Sunday, July 10, 2011

Hateful Abandon - "Move" (2011) [Todestrieb Records]

You know, outside of maybe Puerto Rico Flowers, I can't really say I've been that excited about this decade's post-punk craze. You say Interpol and Les Savy Fav, whereas I lean more towards Lowlife and Public Image, Ltd. There's something about more recent post-punk that lacks the sort of genuine emotion that made those first bands hold onto that "punk" tag. Hell, now that Neige from Alcest is going around talking about post-punk, we see more and more black metal bands hopping on the bandwagon and adding "post-punk" (read: not really) influence. Also, I'm not going to lie, I do miss the sincerity of the British accent and enunciation with post-punk lyrics; there's just something about it that adds to the atmosphere (as strange as that sounds). So, when I first heard Hateful Abandon's long-awaited new album Move, which was recently released on Todestrieb Records, I was more than happy to see the "island across the Pond" taking back what was originally theirs.

To be honest, I wasn't super impressed with their first album, Famine, which felt like it was teetering on the brink of either being a post-punk band or a black metal band. This indecisiveness in sound did make me wonder if they would go into a more concentrated direction in their next album, and, to my delight, they definitely did. And I have to hand it to them; Move is one of the most impressive post-punk, or even rock albums I've heard in a long time. I don't even know where to begin with this album; it's absolutely fantastic. Hateful Abandon has been able to tone down their influences outside of post-punk to a degree where they've lost that "wobbling" effect of Famine to create something much more concrete and stable, but with enough zest from, say, black metal or older industrial music, to really make it special.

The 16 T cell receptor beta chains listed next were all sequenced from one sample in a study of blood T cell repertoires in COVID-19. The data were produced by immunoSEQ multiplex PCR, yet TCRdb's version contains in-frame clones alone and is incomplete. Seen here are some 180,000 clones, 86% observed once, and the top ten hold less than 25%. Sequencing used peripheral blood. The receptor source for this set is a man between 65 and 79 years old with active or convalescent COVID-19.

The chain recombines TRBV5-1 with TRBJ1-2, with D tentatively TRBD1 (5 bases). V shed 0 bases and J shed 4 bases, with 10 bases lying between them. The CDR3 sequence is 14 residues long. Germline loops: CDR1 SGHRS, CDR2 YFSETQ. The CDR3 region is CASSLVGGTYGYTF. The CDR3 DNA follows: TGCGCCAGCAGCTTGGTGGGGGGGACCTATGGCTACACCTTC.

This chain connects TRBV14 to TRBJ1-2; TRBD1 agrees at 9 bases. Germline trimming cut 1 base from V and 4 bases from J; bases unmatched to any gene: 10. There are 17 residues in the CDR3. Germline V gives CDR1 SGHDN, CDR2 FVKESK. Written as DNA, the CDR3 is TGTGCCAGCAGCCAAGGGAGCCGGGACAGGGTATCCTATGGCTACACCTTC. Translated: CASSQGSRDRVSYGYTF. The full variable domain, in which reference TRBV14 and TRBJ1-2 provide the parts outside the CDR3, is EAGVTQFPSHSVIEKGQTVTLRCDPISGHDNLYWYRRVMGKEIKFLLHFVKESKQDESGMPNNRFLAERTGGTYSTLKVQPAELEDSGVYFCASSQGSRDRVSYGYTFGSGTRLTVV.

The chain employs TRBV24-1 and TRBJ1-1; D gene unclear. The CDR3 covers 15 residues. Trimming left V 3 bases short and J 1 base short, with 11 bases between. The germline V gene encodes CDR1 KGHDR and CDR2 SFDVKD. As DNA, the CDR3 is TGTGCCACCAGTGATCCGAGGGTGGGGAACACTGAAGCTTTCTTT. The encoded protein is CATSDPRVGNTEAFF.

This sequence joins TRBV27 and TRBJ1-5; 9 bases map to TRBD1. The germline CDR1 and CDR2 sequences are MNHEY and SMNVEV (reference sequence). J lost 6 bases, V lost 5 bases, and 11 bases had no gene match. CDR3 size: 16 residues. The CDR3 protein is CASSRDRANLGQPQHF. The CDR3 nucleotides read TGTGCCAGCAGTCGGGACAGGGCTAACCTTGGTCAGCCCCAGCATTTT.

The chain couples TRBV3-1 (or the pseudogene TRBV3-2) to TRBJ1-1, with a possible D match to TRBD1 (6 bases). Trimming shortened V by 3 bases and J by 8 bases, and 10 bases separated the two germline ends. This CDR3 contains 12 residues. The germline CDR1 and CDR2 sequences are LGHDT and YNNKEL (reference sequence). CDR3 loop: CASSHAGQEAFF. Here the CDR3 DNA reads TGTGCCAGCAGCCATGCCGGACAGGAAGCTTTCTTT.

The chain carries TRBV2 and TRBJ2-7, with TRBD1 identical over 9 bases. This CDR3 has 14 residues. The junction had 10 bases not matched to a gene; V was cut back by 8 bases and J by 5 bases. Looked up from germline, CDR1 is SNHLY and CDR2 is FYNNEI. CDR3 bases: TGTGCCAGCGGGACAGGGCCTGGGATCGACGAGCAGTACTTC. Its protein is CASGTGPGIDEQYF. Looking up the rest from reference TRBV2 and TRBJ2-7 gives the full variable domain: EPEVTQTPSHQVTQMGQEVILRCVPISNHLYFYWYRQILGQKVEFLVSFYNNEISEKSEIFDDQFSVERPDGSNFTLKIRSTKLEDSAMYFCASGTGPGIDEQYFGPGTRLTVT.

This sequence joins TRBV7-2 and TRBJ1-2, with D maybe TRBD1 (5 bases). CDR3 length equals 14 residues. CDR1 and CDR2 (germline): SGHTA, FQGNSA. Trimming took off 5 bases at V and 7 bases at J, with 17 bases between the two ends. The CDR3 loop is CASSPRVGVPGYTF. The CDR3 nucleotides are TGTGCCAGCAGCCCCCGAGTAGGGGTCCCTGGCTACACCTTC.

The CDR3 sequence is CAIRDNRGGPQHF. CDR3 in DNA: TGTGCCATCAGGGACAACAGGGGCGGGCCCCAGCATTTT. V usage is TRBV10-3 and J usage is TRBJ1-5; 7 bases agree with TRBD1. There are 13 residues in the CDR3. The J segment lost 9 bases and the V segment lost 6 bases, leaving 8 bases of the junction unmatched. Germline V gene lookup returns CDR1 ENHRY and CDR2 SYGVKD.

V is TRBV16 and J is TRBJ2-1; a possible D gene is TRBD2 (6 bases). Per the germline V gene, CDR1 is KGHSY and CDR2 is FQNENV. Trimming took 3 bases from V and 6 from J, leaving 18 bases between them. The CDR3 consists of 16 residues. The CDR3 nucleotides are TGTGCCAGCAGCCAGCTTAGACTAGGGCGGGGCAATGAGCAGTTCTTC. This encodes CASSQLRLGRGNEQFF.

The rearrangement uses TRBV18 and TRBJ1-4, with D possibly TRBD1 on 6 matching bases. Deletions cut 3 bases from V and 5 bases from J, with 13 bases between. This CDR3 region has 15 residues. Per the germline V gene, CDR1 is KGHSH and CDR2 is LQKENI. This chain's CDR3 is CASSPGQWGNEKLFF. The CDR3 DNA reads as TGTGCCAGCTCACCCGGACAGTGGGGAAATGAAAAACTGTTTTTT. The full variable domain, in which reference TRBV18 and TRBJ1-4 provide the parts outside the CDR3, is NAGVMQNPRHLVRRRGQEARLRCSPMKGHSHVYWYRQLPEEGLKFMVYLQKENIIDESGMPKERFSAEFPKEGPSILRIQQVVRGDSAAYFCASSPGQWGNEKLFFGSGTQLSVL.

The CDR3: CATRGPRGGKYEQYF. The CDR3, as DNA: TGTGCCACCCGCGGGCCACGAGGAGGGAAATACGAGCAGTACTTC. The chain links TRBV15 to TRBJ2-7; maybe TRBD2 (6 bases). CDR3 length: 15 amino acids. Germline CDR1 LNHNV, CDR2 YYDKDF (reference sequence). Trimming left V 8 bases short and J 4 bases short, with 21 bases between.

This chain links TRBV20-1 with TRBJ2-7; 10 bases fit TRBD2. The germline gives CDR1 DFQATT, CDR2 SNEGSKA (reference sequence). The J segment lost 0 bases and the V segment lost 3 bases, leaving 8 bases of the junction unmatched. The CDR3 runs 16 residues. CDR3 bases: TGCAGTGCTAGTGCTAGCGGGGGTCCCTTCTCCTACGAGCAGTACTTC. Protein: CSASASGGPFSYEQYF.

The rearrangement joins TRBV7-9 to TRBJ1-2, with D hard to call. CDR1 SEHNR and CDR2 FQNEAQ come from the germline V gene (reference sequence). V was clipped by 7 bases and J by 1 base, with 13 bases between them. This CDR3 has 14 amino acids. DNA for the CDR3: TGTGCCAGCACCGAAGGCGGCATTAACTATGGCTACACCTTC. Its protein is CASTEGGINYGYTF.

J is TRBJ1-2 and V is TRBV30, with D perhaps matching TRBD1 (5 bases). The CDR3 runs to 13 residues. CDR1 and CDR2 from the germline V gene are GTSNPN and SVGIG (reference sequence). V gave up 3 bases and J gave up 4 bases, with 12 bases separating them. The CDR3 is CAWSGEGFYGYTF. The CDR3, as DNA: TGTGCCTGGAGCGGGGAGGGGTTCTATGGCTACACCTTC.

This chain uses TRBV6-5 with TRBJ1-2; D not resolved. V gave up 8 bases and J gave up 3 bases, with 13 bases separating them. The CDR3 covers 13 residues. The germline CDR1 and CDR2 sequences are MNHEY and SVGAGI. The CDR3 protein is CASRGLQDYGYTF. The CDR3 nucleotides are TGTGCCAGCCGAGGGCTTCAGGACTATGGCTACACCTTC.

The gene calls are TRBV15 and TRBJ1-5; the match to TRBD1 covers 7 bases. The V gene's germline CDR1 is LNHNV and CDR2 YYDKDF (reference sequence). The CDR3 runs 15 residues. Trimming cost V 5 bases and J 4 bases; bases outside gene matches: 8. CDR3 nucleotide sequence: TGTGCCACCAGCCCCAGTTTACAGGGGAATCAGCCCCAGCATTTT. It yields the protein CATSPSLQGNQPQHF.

First and foremost, I have to address frontman V/M's extraordinarily versatile voice. At first I'm presented with this angry, baritone, John Lydon-like rasp on "The Way It Ends," and yet V/M is able to elegantly move to a tragic bass or a seething, sharp, angry, even lower, disgusting basso profundo. M's voice takes the lead for the entire album and sets the stage for each highly varied tune.

When you boil it down, this album is pretty damn angry, but with good reason. Every bass line, every drum hit, every syllable, no matter how stern or solemn, is a stab at the negative doings of capitalist society. Each song is a poignant stance against being controlled or destroying the world. A solid, resolute tribute to post-punks beginnings in punk. Punk's not about being miserable and lonely, anyway.

Strong, concentrated, adamant, and powerful are all adjectives that come to mind upon listening to this courageous venture as a post-punk band in a black metal world. Chock full of nods to the greats, from Cabaret Voltaire ("Spies on a Wire" is a cover of their song of the same name) to Burzum, though the latter is more slight and textural. An exercise in the complexities of a single emotion, being anger, of course, Move has proven itself to be one of the much stronger releases so far this year. Hats off to you, Hateful Abandon. Be sure to pick up Move, as well as other quality releases, from Todestrieb Records


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